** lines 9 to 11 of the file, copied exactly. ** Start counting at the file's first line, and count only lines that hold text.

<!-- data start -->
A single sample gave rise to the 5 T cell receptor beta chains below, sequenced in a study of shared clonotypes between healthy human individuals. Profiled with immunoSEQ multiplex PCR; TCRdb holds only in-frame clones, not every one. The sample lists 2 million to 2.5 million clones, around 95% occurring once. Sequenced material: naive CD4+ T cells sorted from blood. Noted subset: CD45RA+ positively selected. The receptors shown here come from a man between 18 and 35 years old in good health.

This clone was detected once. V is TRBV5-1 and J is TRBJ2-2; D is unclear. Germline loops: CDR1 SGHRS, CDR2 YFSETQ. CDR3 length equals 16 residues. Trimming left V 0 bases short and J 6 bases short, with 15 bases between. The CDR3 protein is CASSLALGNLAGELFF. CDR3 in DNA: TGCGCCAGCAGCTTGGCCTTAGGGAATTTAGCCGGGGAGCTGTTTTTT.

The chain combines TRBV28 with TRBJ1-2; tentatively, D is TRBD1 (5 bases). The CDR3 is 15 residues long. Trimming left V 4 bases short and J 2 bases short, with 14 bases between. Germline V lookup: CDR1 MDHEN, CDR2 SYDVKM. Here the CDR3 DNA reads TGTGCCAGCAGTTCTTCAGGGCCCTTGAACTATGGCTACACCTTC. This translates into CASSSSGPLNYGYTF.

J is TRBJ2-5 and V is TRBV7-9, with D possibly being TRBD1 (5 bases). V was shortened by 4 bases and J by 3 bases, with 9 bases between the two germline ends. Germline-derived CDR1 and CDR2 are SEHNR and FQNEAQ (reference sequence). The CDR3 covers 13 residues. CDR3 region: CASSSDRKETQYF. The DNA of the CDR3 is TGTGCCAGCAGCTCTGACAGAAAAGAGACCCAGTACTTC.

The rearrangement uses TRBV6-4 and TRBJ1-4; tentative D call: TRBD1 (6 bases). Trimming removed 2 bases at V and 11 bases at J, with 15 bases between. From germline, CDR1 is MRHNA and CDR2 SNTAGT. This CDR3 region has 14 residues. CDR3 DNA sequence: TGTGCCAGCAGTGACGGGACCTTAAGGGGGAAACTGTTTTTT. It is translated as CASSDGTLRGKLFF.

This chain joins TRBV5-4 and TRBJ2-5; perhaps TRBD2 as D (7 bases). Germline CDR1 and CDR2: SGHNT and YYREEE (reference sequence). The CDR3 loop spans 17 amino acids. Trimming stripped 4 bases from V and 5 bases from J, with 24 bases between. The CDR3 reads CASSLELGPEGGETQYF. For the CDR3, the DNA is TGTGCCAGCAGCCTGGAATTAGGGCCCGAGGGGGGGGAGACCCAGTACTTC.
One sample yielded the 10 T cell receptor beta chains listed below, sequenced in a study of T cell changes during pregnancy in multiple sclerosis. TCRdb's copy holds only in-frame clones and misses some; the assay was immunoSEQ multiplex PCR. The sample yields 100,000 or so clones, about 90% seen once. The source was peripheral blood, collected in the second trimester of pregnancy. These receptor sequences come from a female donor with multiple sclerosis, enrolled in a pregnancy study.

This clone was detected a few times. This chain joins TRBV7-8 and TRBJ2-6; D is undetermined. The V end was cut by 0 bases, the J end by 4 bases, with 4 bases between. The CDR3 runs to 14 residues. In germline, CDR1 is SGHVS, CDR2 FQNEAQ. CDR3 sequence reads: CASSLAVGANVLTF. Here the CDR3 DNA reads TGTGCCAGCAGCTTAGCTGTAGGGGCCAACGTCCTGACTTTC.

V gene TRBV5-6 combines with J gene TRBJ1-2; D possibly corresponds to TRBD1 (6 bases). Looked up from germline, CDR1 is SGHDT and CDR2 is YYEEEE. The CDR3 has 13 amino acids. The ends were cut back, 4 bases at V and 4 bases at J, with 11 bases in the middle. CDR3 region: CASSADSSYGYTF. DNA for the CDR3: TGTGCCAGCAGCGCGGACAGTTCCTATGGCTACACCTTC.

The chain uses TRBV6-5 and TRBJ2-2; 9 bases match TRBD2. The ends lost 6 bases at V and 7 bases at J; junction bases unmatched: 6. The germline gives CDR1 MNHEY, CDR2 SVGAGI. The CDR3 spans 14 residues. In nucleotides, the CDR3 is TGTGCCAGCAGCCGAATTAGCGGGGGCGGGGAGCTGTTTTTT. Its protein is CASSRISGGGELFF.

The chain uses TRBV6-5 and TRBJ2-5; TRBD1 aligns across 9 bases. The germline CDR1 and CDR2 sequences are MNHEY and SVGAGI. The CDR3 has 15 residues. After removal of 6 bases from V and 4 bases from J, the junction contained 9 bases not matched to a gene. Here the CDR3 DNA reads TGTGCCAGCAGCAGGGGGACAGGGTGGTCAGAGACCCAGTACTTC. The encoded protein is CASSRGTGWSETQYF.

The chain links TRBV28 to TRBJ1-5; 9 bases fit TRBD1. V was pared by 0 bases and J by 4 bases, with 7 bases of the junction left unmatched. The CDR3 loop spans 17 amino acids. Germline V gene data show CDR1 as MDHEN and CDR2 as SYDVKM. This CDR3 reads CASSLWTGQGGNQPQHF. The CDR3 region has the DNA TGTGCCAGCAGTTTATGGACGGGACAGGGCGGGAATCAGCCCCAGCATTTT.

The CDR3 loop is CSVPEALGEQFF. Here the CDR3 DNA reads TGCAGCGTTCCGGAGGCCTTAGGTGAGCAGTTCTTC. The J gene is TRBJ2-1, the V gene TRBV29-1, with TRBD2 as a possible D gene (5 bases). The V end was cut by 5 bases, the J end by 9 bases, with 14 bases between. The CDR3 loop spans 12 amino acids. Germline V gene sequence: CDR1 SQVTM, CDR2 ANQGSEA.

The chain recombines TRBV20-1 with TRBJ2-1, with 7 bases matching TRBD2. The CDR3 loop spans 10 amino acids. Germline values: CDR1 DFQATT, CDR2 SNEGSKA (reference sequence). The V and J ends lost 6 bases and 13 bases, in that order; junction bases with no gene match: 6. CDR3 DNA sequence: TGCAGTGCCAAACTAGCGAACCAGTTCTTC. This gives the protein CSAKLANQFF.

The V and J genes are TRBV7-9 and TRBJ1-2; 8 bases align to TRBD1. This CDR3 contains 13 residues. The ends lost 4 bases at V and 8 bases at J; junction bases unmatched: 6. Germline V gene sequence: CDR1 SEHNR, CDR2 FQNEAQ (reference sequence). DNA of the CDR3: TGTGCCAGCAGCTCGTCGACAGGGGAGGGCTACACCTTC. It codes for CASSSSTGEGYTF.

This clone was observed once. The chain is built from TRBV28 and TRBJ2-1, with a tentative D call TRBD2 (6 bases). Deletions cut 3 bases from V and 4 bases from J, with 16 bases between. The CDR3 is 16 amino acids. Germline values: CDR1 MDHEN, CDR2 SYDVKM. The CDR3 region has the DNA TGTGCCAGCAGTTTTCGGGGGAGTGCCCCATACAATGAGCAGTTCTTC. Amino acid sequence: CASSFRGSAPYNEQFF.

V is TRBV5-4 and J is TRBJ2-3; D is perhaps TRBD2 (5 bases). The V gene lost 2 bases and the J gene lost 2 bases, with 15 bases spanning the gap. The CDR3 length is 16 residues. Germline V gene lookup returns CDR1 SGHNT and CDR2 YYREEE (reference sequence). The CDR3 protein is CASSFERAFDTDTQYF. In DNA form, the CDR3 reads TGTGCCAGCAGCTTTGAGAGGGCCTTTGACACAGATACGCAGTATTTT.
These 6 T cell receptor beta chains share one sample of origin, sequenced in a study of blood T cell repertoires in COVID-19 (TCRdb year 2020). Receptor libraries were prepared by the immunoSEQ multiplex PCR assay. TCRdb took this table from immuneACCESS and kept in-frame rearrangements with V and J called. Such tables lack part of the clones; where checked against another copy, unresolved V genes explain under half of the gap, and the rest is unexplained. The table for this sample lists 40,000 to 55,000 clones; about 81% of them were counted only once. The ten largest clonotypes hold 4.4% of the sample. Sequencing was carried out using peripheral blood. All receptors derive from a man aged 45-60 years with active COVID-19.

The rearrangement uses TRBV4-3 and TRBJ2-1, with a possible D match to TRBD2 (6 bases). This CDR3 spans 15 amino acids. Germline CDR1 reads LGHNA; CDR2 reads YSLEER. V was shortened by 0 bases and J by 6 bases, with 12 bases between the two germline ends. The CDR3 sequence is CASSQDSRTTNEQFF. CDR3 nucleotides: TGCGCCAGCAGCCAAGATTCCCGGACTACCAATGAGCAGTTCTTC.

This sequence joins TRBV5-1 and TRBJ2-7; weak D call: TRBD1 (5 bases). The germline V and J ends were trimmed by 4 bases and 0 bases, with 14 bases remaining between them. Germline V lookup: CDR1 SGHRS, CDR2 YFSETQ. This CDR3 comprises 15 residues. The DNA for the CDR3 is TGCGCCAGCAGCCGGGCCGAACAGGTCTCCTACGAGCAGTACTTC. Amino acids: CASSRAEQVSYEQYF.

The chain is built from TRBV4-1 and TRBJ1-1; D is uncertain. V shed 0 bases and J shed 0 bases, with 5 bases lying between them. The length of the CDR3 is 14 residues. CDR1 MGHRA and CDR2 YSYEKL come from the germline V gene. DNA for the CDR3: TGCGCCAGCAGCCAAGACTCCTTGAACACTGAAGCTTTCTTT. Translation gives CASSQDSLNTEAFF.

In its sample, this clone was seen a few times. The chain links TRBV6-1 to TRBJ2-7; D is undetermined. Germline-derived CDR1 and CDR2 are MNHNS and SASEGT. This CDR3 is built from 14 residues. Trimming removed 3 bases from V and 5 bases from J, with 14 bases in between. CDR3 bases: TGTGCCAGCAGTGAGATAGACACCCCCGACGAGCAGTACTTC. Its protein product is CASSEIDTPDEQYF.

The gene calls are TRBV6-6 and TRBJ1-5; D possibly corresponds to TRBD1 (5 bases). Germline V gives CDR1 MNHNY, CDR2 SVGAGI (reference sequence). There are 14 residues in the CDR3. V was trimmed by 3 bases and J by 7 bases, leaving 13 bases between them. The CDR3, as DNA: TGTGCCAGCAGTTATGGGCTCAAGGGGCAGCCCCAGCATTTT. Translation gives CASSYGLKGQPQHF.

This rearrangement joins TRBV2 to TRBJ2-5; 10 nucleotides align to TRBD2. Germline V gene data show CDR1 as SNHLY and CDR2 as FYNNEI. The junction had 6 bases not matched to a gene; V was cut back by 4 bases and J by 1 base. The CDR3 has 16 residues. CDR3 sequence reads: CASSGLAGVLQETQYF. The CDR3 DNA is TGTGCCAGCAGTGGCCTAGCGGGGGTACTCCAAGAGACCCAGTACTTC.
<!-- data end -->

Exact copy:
V gene TRBV5-6 combines with J gene TRBJ1-2; D possibly corresponds to TRBD1 (6 bases). Looked up from germline, CDR1 is SGHDT and CDR2 is YYEEEE. The CDR3 has 13 amino acids. The ends were cut back, 4 bases at V and 4 bases at J, with 11 bases in the middle. CDR3 region: CASSADSSYGYTF. DNA for the CDR3: TGTGCCAGCAGCGCGGACAGTTCCTATGGCTACACCTTC.

The chain uses TRBV6-5 and TRBJ2-2; 9 bases match TRBD2. The ends lost 6 bases at V and 7 bases at J; junction bases unmatched: 6. The germline gives CDR1 MNHEY, CDR2 SVGAGI. The CDR3 spans 14 residues. In nucleotides, the CDR3 is TGTGCCAGCAGCCGAATTAGCGGGGGCGGGGAGCTGTTTTTT. Its protein is CASSRISGGGELFF.

The chain uses TRBV6-5 and TRBJ2-5; TRBD1 aligns across 9 bases. The germline CDR1 and CDR2 sequences are MNHEY and SVGAGI. The CDR3 has 15 residues. After removal of 6 bases from V and 4 bases from J, the junction contained 9 bases not matched to a gene. Here the CDR3 DNA reads TGTGCCAGCAGCAGGGGGACAGGGTGGTCAGAGACCCAGTACTTC. The encoded protein is CASSRGTGWSETQYF.